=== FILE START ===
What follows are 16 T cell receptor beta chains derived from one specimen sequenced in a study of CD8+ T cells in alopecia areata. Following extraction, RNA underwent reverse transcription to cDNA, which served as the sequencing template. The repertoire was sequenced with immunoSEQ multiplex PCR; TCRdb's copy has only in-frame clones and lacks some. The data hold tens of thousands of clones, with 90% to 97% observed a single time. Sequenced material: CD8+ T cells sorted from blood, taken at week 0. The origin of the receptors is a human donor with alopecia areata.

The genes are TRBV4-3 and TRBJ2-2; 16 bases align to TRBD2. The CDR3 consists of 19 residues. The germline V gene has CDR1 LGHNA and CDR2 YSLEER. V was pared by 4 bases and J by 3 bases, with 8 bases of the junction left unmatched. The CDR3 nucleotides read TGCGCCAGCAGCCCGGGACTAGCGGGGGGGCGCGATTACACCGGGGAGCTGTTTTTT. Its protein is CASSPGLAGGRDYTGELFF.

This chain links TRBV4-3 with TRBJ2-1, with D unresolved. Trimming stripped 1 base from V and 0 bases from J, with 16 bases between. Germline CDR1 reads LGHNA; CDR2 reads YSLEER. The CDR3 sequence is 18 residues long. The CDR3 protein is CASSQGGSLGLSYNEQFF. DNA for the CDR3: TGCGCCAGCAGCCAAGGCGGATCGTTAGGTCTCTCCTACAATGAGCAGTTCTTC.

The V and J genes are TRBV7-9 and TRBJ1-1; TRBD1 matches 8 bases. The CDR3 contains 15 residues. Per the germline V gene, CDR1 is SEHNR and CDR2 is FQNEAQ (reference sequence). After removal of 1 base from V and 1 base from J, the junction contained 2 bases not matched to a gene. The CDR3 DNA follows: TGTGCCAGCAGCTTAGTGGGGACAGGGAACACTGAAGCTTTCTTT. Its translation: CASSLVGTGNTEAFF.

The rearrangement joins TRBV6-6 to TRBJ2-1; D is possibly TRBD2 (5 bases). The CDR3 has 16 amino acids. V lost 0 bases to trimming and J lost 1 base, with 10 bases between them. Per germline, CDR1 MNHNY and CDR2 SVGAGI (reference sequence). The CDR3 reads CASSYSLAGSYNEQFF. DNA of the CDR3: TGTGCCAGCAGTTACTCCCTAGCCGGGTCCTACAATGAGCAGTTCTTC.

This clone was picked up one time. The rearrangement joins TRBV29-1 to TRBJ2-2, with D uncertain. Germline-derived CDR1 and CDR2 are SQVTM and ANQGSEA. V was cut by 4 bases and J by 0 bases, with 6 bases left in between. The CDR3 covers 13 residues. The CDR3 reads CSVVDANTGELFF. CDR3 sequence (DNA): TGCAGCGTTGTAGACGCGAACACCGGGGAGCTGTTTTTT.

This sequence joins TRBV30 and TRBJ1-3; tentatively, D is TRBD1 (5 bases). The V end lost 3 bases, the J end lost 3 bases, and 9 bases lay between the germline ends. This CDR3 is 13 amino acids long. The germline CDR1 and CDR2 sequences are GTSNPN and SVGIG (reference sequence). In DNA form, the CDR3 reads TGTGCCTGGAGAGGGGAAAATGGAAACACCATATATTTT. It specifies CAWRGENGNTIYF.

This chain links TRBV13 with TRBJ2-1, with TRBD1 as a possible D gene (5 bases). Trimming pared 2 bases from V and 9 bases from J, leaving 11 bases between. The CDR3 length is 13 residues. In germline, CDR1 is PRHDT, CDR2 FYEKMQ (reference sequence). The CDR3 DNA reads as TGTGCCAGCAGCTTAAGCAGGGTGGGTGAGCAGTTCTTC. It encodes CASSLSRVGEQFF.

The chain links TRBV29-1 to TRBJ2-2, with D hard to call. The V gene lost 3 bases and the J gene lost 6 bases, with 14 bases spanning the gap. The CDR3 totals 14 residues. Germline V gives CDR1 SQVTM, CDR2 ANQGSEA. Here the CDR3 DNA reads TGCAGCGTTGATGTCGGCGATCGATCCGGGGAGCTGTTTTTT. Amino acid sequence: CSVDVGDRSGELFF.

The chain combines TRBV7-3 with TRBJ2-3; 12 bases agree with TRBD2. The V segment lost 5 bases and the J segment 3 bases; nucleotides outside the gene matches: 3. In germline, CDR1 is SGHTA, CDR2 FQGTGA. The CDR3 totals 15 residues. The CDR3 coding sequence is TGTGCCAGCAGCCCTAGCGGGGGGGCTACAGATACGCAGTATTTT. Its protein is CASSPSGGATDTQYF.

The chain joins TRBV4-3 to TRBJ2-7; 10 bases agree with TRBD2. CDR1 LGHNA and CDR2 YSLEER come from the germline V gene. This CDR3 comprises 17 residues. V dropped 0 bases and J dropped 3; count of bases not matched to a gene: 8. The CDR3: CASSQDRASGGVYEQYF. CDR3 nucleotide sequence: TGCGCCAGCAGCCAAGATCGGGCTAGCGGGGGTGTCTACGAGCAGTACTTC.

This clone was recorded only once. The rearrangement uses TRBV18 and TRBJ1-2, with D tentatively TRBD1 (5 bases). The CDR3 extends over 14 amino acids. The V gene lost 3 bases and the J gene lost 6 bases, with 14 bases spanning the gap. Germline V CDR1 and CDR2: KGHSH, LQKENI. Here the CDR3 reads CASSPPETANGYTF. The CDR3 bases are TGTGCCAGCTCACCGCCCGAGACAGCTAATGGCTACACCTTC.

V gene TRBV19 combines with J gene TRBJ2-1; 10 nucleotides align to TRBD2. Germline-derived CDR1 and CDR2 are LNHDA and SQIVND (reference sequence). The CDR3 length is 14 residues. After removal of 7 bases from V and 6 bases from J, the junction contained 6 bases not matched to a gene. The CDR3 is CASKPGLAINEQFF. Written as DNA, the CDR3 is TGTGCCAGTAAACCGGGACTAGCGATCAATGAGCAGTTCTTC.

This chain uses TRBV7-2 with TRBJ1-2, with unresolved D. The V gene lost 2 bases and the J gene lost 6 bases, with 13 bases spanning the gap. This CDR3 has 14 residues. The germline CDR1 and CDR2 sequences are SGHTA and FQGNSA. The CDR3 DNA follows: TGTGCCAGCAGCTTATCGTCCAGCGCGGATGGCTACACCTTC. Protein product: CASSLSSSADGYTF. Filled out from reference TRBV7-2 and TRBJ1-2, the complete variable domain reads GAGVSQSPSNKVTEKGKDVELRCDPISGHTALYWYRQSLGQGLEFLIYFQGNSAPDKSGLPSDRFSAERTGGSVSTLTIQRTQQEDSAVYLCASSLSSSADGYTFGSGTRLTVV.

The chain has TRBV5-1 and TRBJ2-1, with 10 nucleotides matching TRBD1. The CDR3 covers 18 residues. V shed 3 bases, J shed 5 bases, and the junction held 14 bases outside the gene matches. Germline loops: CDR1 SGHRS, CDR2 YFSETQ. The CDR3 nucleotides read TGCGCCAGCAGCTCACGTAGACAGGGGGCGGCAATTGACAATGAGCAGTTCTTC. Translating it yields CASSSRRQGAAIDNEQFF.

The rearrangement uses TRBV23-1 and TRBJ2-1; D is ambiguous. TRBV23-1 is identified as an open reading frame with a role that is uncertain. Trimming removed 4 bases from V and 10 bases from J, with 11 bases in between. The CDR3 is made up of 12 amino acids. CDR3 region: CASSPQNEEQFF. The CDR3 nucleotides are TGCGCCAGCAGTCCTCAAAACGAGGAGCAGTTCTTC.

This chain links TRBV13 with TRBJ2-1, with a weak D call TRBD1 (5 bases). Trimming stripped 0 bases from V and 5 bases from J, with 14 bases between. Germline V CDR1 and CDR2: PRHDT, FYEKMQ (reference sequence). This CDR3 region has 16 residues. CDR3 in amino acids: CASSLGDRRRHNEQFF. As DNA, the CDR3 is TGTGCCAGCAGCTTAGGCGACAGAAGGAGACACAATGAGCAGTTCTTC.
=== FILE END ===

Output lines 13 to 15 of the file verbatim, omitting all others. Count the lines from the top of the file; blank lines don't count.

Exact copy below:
V gene TRBV19 combines with J gene TRBJ2-1; 10 nucleotides align to TRBD2. Germline-derived CDR1 and CDR2 are LNHDA and SQIVND (reference sequence). The CDR3 length is 14 residues. After removal of 7 bases from V and 6 bases from J, the junction contained 6 bases not matched to a gene. The CDR3 is CASKPGLAINEQFF. Written as DNA, the CDR3 is TGTGCCAGTAAACCGGGACTAGCGATCAATGAGCAGTTCTTC.

This chain uses TRBV7-2 with TRBJ1-2, with unresolved D. The V gene lost 2 bases and the J gene lost 6 bases, with 13 bases spanning the gap. This CDR3 has 14 residues. The germline CDR1 and CDR2 sequences are SGHTA and FQGNSA. The CDR3 DNA follows: TGTGCCAGCAGCTTATCGTCCAGCGCGGATGGCTACACCTTC. Protein product: CASSLSSSADGYTF. Filled out from reference TRBV7-2 and TRBJ1-2, the complete variable domain reads GAGVSQSPSNKVTEKGKDVELRCDPISGHTALYWYRQSLGQGLEFLIYFQGNSAPDKSGLPSDRFSAERTGGSVSTLTIQRTQQEDSAVYLCASSLSSSADGYTFGSGTRLTVV.

The chain has TRBV5-1 and TRBJ2-1, with 10 nucleotides matching TRBD1. The CDR3 covers 18 residues. V shed 3 bases, J shed 5 bases, and the junction held 14 bases outside the gene matches. Germline loops: CDR1 SGHRS, CDR2 YFSETQ. The CDR3 nucleotides read TGCGCCAGCAGCTCACGTAGACAGGGGGCGGCAATTGACAATGAGCAGTTCTTC. Translating it yields CASSSRRQGAAIDNEQFF.